In the 1980s, in an earlier chapter in my life, I would stand before leaders of individual church congregations, and lead them through an exercise. I would make them write these years down:
1990-and the years that follow
I would ask them to circle the years that represented the best years for their specific congregation, and then discuss their choice with others in small groups. Many would circle different decades from the past. Others would circle the current years. Almost none of them would circle the future years, “1990-and the years that follow.”
I would tell them that there was only one right answer for the best leaders to circle: the future years, “1990-and the years that follow.”
This is sort of always the question. In your life, in your company, in your family, — are your best years behind you?; are you in the midst of your best years right now?; are your best years in the future?
I’ve been away for our annual family reunion. I heard my preacher say recently that “there are no normal families.” We’ll, we’ve got a great family. But with major business challenges, career shifts, life situation changes, it seems that someone in our family is always in the midst of a mild to not-so-mild crisis.
My brother raised the issue of whether or not the United States is “over the hump.” He used the phrase with the meaning of “in the midst of decline.” It’s an important question, a sobering one…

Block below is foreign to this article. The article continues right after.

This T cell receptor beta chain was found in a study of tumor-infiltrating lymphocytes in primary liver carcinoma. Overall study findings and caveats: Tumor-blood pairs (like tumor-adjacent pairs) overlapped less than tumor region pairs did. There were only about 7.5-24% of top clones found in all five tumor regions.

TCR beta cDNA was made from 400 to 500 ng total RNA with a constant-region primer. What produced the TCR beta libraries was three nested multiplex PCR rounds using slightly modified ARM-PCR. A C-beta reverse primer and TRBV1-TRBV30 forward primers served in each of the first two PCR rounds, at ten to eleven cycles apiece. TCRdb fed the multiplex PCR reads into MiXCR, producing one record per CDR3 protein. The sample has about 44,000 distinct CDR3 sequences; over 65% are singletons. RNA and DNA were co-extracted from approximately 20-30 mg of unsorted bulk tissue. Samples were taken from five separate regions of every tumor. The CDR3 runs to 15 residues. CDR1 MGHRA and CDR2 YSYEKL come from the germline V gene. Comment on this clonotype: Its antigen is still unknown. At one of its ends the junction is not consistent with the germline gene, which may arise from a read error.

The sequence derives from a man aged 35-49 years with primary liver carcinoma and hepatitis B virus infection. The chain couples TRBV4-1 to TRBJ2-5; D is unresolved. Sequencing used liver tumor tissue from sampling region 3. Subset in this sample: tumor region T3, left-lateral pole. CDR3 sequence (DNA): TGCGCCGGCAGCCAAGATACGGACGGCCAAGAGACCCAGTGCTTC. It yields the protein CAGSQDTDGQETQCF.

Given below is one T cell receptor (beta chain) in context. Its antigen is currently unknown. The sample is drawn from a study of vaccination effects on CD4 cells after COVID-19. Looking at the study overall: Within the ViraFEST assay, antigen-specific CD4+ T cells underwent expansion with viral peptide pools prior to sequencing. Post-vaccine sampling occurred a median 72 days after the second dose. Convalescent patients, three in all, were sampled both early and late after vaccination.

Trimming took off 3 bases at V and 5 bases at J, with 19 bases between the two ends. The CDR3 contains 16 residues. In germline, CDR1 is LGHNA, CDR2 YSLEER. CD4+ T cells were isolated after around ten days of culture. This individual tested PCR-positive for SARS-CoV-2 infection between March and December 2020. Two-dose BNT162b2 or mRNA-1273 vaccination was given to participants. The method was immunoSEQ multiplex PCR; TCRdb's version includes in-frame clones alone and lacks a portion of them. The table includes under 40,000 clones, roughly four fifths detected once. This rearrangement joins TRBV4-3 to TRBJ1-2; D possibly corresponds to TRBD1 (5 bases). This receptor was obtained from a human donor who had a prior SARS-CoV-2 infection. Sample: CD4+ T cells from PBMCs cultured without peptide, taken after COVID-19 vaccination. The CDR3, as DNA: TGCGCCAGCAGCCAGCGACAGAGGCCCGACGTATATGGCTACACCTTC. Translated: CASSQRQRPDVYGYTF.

A few years ago I would have voted for the view that we are not in decline, but the rest of the world is catching up. (The view found in the first edition of The Post American World by Fareed Zakaria. It is his second edition that Mr. Zakaria is accused of plagiarizing. Is he “over the hump” after these latest accusations?).
Now, I do get the concern. Things seem to be tough, almost unraveling, in a lot of ways.
But when I got home from the reunion, I finished the last chapter – the last essay – in Business Adventures by John Brooks. (I’m presenting this book this Friday at the First Friday Book Synopsis). The chapter is: In Defense of Sterling: The Bankers, the Pound, and the Dollar. It was practically a blow-by-blow account of the assault on the Pound Sterling, and the Dollar, in 1964-1965. This quote, from one of the major players in the drama, provides the last lines of the book:
“That day in November, here at the bank, when a courier brought me the top-secret British document informing us of the decision to devalue, I felt physically sick. Sterling would never be the same. It would never again command the same amount of faith around the world.”
Well, Great Britain is still standing. And so are we. And so are companies that have been battered and bruised. And, some of the people who worked in companies that did not make it over the hump are now doing other things. It is a difficult time for many, and a boom-time for others.
Maybe there is always a new hump – the next hump. Maybe life, maybe business, maybe families — maybe entire countries — are simply called to keep going over the hump.
Yes, it may be nothing but downhill after that. But, maybe, instead, it may allow a lull before the next mountain to climb comes into view…
Life is difficult, yes…
It’s morning in America.